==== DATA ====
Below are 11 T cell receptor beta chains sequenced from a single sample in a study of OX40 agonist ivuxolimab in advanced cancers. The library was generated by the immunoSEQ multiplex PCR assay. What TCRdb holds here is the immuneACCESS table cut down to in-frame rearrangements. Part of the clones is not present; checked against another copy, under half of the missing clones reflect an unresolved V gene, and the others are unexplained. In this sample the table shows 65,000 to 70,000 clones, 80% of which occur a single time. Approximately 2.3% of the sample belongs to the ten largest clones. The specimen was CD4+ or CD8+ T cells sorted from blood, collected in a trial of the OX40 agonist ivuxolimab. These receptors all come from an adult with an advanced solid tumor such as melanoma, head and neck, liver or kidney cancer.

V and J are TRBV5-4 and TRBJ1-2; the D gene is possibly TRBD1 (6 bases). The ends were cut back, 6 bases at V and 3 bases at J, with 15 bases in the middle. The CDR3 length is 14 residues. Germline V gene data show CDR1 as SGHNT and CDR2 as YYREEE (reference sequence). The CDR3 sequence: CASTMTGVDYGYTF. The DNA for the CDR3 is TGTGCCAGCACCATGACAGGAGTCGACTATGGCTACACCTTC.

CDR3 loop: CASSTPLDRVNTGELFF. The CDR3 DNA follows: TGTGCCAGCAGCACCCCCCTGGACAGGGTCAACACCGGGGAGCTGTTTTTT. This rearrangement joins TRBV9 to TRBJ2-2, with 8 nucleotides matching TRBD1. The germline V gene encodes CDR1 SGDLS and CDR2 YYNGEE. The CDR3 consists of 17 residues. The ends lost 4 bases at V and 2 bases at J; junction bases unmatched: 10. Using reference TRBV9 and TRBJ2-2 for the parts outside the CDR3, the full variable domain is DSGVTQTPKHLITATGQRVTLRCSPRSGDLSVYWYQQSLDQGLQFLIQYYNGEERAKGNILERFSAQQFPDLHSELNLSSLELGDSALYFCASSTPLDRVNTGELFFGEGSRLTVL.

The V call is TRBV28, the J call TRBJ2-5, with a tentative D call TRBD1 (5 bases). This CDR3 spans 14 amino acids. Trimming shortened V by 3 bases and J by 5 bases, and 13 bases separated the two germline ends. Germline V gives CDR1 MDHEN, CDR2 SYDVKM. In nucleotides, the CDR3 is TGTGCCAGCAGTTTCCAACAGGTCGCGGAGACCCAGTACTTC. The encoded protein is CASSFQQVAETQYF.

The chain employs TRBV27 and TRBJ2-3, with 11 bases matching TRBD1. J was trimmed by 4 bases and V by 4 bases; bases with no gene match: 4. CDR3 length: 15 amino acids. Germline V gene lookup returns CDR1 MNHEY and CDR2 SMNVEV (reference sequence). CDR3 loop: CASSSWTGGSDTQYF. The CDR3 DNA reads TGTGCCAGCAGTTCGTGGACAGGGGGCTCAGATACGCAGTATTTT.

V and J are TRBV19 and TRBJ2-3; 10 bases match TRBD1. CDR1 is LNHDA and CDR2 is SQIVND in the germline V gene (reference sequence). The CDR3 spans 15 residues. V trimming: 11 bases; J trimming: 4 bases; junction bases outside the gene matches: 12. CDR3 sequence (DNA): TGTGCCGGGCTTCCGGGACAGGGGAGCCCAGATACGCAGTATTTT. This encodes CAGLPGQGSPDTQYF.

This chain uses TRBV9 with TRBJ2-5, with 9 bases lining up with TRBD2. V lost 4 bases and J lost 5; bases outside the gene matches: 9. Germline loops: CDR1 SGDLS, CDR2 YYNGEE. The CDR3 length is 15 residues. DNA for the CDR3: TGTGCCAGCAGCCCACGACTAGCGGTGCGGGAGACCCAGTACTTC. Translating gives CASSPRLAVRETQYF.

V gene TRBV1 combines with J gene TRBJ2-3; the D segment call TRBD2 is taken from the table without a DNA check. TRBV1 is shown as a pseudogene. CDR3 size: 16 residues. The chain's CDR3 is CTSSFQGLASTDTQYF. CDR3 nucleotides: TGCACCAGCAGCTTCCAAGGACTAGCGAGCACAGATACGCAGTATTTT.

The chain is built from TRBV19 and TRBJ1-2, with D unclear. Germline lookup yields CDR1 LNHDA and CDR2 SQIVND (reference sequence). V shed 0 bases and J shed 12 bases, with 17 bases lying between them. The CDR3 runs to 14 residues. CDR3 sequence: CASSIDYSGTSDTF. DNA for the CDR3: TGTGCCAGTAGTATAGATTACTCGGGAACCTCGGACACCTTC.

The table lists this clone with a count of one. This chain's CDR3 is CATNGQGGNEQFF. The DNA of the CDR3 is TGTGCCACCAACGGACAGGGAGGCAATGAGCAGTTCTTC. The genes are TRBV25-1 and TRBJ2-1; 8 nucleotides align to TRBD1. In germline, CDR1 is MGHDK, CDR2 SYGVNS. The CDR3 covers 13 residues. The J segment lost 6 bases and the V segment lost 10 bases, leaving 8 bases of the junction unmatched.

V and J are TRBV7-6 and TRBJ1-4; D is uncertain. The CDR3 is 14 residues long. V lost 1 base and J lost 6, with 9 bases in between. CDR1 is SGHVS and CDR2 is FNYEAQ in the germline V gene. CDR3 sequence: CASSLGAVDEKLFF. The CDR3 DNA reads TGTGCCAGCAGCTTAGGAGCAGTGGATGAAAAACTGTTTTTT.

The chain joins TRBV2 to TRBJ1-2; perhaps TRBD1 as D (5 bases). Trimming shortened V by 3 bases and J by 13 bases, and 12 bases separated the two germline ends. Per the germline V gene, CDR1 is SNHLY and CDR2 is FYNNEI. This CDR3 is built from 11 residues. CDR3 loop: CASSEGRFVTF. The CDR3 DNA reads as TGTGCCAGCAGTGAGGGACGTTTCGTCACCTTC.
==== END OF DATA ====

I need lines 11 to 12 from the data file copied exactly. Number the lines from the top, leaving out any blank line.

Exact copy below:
V and J are TRBV7-6 and TRBJ1-4; D is uncertain. The CDR3 is 14 residues long. V lost 1 base and J lost 6, with 9 bases in between. CDR1 is SGHVS and CDR2 is FNYEAQ in the germline V gene. CDR3 sequence: CASSLGAVDEKLFF. The CDR3 DNA reads TGTGCCAGCAGCTTAGGAGCAGTGGATGAAAAACTGTTTTTT.

The chain joins TRBV2 to TRBJ1-2; perhaps TRBD1 as D (5 bases). Trimming shortened V by 3 bases and J by 13 bases, and 12 bases separated the two germline ends. Per the germline V gene, CDR1 is SNHLY and CDR2 is FYNNEI. This CDR3 is built from 11 residues. CDR3 loop: CASSEGRFVTF. The CDR3 DNA reads as TGTGCCAGCAGTGAGGGACGTTTCGTCACCTTC.